We'll Need A Whole New Landing Approach to Put Humans On Mars

As humans get more ambitious with their plans for exploring Mars, we’re going to need to land bigger spacecraft on its surface. Up until now, NASA's robotic missions have used parachutes, inflatable bubbles, and sky cranes, as well as descent rockets. But to land the kind of heavy spaceships that can carry human astronauts to Mars, engineers will need new methods to touch down. At the moment, most spacecraft rely on parachutes to slow down from a whopping Mach 30 or so as they enter the M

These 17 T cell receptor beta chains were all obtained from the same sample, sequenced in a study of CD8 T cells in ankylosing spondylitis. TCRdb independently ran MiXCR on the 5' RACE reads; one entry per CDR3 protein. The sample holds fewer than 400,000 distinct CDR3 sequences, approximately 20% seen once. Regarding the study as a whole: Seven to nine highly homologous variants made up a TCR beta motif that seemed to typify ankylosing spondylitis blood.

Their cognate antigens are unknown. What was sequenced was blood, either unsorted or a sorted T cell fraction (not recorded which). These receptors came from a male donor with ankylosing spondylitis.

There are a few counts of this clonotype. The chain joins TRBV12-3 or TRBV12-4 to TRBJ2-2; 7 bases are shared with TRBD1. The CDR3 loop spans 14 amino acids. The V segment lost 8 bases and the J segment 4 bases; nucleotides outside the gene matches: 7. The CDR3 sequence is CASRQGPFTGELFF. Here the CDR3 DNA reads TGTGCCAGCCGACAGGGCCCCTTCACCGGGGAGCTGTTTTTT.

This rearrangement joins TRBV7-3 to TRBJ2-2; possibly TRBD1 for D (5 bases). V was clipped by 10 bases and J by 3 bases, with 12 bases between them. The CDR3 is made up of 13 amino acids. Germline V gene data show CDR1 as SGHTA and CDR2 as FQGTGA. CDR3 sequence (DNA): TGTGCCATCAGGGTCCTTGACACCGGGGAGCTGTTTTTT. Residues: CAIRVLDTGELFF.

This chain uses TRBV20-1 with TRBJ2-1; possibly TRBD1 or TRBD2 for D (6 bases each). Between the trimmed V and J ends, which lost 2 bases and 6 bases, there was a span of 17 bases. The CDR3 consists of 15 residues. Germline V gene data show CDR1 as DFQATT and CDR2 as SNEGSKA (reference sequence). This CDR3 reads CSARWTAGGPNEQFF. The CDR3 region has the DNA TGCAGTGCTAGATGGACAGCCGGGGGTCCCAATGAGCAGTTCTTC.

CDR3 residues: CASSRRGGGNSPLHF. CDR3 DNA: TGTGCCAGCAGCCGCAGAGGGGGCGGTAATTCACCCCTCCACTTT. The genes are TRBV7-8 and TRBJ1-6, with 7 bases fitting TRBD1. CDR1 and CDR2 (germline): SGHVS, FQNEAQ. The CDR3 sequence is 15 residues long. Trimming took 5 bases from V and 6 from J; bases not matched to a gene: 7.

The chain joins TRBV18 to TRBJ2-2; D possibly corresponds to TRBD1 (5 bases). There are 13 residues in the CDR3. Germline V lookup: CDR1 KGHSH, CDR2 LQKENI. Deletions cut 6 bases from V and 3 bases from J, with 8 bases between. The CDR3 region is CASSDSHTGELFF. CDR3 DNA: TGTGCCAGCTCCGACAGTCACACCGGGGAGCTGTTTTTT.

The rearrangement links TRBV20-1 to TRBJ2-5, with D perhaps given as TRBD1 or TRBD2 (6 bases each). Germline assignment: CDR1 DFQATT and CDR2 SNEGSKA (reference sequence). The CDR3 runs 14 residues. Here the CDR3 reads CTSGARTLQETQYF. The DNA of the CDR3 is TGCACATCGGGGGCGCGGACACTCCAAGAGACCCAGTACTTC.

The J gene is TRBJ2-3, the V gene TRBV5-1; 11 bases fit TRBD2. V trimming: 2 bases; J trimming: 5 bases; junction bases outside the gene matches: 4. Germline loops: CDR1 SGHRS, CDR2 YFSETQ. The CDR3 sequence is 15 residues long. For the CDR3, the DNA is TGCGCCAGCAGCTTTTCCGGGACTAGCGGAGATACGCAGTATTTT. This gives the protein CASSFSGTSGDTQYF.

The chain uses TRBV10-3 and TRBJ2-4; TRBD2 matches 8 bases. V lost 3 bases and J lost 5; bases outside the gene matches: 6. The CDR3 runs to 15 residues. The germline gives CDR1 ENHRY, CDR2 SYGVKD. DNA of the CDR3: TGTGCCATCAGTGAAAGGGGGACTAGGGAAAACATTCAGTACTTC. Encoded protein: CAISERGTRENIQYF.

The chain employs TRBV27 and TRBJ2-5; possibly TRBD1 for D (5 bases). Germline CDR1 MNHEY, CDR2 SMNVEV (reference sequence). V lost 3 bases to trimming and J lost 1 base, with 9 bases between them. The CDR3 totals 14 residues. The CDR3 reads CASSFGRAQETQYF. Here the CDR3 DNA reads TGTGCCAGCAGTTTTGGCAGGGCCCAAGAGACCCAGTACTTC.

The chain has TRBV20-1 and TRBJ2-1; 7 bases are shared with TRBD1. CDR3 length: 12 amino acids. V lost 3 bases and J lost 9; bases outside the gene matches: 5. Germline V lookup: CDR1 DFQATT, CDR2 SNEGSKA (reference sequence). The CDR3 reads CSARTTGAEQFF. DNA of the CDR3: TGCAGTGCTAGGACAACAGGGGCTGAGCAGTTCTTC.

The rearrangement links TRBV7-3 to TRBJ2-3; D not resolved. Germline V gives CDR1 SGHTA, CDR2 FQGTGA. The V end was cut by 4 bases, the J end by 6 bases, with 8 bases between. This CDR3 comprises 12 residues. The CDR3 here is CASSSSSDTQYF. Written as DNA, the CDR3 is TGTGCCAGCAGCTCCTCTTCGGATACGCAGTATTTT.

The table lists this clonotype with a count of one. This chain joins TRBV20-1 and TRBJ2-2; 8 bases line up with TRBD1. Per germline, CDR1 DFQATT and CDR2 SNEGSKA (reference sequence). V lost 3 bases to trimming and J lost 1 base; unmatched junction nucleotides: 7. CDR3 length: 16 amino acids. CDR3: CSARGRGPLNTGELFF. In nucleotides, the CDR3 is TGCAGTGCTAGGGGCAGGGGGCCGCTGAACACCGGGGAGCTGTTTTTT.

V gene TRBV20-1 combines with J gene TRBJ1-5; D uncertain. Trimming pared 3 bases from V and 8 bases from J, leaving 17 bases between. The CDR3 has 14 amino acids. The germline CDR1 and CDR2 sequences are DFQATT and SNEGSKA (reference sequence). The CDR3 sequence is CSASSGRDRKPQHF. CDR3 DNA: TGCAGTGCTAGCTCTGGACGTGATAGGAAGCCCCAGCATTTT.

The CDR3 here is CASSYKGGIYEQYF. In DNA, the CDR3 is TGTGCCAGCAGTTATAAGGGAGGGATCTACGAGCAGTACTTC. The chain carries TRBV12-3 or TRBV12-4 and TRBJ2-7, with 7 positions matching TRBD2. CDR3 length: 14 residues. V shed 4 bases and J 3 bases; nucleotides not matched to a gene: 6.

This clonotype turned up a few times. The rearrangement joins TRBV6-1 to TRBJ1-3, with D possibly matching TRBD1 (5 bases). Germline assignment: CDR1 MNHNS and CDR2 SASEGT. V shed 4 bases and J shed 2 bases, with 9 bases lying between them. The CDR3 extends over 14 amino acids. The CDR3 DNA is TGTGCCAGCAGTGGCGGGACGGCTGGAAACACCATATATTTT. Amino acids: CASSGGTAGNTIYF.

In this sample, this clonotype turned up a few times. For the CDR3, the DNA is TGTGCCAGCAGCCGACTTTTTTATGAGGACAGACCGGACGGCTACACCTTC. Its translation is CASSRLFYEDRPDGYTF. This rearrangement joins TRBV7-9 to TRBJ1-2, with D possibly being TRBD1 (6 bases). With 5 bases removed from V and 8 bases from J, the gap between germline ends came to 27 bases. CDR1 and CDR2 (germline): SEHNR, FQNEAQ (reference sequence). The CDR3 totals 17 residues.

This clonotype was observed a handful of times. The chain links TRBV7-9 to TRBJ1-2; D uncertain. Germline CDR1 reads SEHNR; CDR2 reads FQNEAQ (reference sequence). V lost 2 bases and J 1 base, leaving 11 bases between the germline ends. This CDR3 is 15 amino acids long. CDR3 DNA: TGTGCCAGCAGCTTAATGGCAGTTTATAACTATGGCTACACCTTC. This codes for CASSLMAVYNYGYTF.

Developing a flight strategy to land heavier vehicles on Mars

The heaviest vehicle to successfully land on Mars is the Curiosity Rover at 1 metric ton, about 2,200 pounds. Sending more ambitious robotic missions to the surface of Mars, and eventually humans, ...

Mon 11 Feb 19 from Phys.org

Developing a flight strategy to land heavier vehicles on Mars, Tue 12 Feb 19 from SpaceDaily

Developing a flight strategy to land heavier vehicles on Mars, Mon 11 Feb 19 from ScienceDaily

Developing a flight strategy to land heavier vehicles on Mars, Mon 11 Feb 19 from Eurekalert

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